DEVELOPMENT OF AN AMMONIA WATER EFFECTS RATIO FOR THE SAN GABRIEL RIVER USING BIOASSAY TESTING

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Abstract:

California state and federal water quality criteria have been established for ammonia, although the range of effects appear to vary under different water quality conditions such as water hardness, ionic strength (conductivity), total dissolved solids (TDS), and pH (Borgmann and Borgmann 1997; Ankley et al. 1995). A site specific objective (SSO) using a water effects ratio (WER) can be used to qualify existing criteria to identify a threshold effect level which has been scientifically tested and validated for the specific waterbody of concern. Our laboratory studies investigated acute and chronic effects of ammonia exposure to the amphipod, Hyalella azteca to assist development of a WER for ammonia for two waterbodies of Los Angeles County (the Los Angeles and San Gabriel Rivers). A comprehensive series of toxicological testing was conducted during 4, 7, 14, 28, and 42-d tests with exposure concentrations ranging from < 1 to > 250 mg/L total ammonia. Associated water quality parameters such as water hardness, TDS, alkalinity, sodium (Na+), potassium (K+), and total organic carbon (TOC) were carefully monitored and assessed as contributing factors. Results from the acute toxicity testing demonstrated a reduction in toxicity for ammonia-spiked river waters relative to the moderately hard laboratory water (MHLW) by a factor of >2; ammonia toxicity was also reduced by a factor of approximately 2-fold when both EC50 and EC20 responses were compared. Results from chronic testing indicated that spiked ammonia concentrations <25 mg/L in SGR water did not cause adverse effects on the survival, growth, and reproduction of H. azteca over a 42-d exposure. Hormesis, or improved survival and growth at low concentrations of ammonia, was observed in all exposure tests that utilized SGR water during chronic testing. Survival was greater at concentration >1 mg/L total ammonia with no influence on survival apparent at concentrations approaching 25 mg/L total ammonia. A preliminary WER was calculated from data generated from the acute bioassay series ranged from 2.5 to 4.9 for the EC50 determinations. Chronic testing indicated the WER threshold was above our highest test concentration, 25 mg/L.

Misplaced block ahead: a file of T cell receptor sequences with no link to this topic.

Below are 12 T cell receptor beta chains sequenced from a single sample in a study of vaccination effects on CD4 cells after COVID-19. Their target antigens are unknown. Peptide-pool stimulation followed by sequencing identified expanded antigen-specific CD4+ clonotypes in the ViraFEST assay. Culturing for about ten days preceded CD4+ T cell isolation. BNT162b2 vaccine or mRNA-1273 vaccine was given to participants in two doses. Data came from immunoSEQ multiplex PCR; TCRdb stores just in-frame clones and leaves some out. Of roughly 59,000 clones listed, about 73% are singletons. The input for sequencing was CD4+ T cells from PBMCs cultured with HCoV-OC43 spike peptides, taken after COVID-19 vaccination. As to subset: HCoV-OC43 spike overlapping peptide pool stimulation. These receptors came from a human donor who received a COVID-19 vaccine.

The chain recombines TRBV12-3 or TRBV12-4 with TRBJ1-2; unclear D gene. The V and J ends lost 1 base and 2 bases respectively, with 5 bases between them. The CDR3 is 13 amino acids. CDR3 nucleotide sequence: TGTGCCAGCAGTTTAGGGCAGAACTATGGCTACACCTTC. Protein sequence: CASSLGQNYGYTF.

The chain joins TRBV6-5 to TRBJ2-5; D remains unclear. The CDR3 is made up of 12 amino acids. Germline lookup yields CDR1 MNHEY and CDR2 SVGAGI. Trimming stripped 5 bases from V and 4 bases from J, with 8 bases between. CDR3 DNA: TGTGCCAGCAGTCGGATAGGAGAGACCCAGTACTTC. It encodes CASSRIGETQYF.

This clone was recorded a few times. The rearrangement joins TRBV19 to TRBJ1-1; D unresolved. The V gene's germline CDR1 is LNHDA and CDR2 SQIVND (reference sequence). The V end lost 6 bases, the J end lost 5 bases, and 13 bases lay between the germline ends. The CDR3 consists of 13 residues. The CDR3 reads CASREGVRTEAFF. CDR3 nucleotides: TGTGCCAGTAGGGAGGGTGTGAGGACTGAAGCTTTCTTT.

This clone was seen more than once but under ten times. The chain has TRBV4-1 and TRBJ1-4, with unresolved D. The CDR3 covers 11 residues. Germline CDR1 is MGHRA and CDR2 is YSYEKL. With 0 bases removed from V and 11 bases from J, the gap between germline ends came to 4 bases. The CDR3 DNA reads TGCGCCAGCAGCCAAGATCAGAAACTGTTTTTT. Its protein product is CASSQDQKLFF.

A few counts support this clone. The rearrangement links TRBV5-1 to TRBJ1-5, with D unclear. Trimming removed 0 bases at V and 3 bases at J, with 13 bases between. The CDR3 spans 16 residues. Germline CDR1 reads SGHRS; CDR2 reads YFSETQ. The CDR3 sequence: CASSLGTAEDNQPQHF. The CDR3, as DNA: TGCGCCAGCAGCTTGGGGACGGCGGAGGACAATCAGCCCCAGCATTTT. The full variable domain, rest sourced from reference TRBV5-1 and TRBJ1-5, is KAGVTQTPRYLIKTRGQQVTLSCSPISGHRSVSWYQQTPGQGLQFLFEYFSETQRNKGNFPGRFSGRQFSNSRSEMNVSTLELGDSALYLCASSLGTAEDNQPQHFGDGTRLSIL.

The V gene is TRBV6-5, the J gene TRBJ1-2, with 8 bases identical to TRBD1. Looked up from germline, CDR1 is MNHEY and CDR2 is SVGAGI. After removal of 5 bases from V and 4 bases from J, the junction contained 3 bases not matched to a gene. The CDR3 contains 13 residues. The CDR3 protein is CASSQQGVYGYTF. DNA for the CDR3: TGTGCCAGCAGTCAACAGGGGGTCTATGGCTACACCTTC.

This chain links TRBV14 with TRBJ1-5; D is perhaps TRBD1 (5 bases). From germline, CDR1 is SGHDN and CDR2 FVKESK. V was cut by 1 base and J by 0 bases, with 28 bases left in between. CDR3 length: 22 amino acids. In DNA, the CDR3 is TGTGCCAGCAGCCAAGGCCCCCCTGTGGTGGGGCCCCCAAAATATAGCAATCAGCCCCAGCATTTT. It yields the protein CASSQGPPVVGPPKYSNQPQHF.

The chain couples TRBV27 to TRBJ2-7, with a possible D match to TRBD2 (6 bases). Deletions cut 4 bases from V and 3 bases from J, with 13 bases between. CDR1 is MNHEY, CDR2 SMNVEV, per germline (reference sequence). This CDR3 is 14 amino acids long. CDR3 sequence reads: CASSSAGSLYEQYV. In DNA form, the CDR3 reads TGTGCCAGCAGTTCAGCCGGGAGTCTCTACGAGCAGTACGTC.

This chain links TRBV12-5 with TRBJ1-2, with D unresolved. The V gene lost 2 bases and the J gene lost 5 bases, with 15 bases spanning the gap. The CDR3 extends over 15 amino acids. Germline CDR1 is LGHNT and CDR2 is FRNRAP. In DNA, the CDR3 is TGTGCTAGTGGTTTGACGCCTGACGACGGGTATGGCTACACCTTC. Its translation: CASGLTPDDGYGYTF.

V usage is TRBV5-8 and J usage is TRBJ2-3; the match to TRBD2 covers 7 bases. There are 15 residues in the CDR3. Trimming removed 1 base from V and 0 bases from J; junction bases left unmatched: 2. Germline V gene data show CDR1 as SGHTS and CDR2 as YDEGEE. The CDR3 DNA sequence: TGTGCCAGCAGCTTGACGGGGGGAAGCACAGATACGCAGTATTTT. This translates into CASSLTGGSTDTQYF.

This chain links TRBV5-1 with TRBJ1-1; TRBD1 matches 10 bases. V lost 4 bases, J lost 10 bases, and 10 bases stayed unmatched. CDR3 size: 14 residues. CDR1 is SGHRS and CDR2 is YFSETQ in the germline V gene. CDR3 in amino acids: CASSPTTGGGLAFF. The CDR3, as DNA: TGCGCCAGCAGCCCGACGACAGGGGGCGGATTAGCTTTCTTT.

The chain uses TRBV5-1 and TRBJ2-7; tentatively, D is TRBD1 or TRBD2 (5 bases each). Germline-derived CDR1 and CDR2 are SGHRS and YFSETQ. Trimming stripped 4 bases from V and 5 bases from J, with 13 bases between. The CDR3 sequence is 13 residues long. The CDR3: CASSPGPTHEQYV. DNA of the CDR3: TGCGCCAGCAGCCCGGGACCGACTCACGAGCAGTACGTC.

Document Type: Research Article

DOI: http://dx.doi.org/10.2175/193864702784900453

Publication date: January 1, 2002

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  • Proceedings of the Water Environment Federation is an archive of papers published in the proceedings of the annual Water Environment Federation® Technical Exhibition and Conference (WEFTEC® ) and specialty conferences held since the year 2000. These proceedings are not peer reviewed.

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